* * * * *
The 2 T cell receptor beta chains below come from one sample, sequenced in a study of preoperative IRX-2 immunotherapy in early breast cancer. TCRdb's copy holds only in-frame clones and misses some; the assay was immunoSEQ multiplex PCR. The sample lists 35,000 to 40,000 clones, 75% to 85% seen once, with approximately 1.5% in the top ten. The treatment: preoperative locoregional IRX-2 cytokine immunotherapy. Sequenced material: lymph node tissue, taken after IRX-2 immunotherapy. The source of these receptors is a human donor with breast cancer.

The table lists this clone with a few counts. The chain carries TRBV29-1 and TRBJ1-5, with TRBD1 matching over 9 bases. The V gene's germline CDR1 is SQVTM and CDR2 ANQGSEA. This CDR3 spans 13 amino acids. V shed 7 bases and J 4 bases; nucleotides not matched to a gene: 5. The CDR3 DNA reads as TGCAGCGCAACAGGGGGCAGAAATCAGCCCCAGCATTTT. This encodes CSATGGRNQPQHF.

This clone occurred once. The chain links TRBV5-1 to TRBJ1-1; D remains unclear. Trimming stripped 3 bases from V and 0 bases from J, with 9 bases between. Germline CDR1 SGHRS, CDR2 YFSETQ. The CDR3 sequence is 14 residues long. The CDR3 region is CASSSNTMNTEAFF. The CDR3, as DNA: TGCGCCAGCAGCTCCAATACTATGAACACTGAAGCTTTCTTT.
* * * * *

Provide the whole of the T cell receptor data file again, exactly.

The 2 T cell receptor beta chains below come from one sample, sequenced in a study of preoperative IRX-2 immunotherapy in early breast cancer. TCRdb's copy holds only in-frame clones and misses some; the assay was immunoSEQ multiplex PCR. The sample lists 35,000 to 40,000 clones, 75% to 85% seen once, with approximately 1.5% in the top ten. The treatment: preoperative locoregional IRX-2 cytokine immunotherapy. Sequenced material: lymph node tissue, taken after IRX-2 immunotherapy. The source of these receptors is a human donor with breast cancer.

The table lists this clone with a few counts. The chain carries TRBV29-1 and TRBJ1-5, with TRBD1 matching over 9 bases. The V gene's germline CDR1 is SQVTM and CDR2 ANQGSEA. This CDR3 spans 13 amino acids. V shed 7 bases and J 4 bases; nucleotides not matched to a gene: 5. The CDR3 DNA reads as TGCAGCGCAACAGGGGGCAGAAATCAGCCCCAGCATTTT. This encodes CSATGGRNQPQHF.

This clone occurred once. The chain links TRBV5-1 to TRBJ1-1; D remains unclear. Trimming stripped 3 bases from V and 0 bases from J, with 9 bases between. Germline CDR1 SGHRS, CDR2 YFSETQ. The CDR3 sequence is 14 residues long. The CDR3 region is CASSSNTMNTEAFF. The CDR3, as DNA: TGCGCCAGCAGCTCCAATACTATGAACACTGAAGCTTTCTTT.